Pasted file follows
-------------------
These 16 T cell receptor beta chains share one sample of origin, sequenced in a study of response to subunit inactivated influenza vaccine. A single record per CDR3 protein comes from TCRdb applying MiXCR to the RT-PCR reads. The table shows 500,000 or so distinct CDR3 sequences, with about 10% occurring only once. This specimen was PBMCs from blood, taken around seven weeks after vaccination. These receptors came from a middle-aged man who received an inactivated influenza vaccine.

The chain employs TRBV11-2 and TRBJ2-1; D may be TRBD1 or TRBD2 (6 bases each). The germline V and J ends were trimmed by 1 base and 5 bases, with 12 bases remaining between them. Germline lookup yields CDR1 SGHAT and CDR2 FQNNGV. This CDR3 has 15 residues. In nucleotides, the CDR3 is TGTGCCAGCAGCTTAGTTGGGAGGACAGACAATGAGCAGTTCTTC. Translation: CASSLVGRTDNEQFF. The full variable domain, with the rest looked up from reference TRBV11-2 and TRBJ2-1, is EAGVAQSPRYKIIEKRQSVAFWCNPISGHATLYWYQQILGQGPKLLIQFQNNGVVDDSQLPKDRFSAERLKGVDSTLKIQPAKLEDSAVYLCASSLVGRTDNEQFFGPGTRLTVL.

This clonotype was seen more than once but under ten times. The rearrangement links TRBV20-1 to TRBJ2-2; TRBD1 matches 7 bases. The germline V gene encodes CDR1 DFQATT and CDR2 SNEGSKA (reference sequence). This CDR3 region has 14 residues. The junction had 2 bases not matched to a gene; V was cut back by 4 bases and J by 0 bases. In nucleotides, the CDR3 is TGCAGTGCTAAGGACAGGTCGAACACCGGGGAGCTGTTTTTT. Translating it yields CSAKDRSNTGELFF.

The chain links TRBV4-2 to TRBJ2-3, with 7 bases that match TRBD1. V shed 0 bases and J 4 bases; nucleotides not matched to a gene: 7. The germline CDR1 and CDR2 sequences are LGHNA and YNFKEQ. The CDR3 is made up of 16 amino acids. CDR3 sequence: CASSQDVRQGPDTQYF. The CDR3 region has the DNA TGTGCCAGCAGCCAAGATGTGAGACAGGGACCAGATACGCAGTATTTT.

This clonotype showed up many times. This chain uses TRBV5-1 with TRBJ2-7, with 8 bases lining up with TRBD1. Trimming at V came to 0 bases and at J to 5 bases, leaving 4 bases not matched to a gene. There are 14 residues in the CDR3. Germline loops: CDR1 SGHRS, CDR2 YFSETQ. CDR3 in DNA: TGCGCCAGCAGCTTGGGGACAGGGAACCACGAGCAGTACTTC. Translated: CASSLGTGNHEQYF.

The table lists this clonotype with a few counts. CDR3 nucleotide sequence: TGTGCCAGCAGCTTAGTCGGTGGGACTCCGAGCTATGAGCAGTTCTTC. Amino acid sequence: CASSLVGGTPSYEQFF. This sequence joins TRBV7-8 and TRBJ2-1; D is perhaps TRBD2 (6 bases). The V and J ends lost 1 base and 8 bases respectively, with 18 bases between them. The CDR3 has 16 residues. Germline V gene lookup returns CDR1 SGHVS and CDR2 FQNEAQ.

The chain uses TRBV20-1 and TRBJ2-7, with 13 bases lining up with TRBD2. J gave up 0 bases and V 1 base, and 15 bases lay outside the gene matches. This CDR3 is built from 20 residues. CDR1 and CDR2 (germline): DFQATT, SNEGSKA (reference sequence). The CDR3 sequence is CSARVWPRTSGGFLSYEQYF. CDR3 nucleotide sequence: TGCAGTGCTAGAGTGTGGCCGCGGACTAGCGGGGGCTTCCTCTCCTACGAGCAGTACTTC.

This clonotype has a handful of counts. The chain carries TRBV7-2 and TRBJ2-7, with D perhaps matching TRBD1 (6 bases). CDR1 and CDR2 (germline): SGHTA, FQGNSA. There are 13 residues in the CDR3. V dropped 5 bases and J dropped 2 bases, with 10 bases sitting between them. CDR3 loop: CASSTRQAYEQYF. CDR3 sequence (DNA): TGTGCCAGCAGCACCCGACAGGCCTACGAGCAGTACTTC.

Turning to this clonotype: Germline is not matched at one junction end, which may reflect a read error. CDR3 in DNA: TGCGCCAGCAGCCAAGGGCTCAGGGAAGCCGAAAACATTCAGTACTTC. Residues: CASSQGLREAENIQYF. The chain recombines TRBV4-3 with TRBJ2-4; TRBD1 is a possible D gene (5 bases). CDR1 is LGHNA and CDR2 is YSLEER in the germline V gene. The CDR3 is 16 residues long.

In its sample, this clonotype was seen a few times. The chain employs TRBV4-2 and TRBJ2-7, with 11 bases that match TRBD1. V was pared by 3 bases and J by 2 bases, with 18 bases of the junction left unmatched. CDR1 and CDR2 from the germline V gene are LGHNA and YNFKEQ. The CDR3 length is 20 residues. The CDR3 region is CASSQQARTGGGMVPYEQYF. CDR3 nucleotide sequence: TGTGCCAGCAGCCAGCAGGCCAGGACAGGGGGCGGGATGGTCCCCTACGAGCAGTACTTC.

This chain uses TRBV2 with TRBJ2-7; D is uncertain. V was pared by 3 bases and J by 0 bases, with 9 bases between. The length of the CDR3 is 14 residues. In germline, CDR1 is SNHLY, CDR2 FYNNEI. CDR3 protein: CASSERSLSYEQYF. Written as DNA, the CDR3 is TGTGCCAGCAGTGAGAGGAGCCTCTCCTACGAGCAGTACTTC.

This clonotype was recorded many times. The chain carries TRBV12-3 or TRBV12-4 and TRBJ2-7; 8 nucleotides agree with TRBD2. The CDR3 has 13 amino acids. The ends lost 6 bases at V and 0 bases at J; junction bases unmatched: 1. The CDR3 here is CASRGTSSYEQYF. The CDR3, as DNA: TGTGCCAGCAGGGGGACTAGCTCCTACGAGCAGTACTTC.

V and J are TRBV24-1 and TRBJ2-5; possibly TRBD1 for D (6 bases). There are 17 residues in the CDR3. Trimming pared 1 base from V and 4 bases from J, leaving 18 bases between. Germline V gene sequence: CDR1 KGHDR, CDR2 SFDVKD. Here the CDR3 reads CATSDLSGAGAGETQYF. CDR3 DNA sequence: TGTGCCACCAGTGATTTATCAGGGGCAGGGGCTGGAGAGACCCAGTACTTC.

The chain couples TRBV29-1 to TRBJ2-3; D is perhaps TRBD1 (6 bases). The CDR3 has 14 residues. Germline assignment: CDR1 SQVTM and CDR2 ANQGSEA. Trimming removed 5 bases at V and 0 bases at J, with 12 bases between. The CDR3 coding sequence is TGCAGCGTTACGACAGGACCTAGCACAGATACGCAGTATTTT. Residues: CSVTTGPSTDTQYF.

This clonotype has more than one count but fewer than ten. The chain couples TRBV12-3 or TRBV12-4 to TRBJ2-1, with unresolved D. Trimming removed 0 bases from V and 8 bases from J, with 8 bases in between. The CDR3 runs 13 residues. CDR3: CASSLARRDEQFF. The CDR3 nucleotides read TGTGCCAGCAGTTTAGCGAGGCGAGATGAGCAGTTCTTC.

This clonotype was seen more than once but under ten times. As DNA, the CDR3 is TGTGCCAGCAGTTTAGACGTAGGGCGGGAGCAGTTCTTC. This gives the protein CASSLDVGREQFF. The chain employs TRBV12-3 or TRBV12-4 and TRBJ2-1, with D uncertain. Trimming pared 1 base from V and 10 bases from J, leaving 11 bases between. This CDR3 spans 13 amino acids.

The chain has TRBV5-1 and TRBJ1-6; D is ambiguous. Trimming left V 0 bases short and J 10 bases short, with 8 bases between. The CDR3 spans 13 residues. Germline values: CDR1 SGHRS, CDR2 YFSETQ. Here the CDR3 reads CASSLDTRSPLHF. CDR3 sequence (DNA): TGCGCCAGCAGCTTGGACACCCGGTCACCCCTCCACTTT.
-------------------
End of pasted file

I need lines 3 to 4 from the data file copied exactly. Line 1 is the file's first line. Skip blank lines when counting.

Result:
This clonotype was seen more than once but under ten times. The rearrangement links TRBV20-1 to TRBJ2-2; TRBD1 matches 7 bases. The germline V gene encodes CDR1 DFQATT and CDR2 SNEGSKA (reference sequence). This CDR3 region has 14 residues. The junction had 2 bases not matched to a gene; V was cut back by 4 bases and J by 0 bases. In nucleotides, the CDR3 is TGCAGTGCTAAGGACAGGTCGAACACCGGGGAGCTGTTTTTT. Translating it yields CSAKDRSNTGELFF.

The chain links TRBV4-2 to TRBJ2-3, with 7 bases that match TRBD1. V shed 0 bases and J 4 bases; nucleotides not matched to a gene: 7. The germline CDR1 and CDR2 sequences are LGHNA and YNFKEQ. The CDR3 is made up of 16 amino acids. CDR3 sequence: CASSQDVRQGPDTQYF. The CDR3 region has the DNA TGTGCCAGCAGCCAAGATGTGAGACAGGGACCAGATACGCAGTATTTT.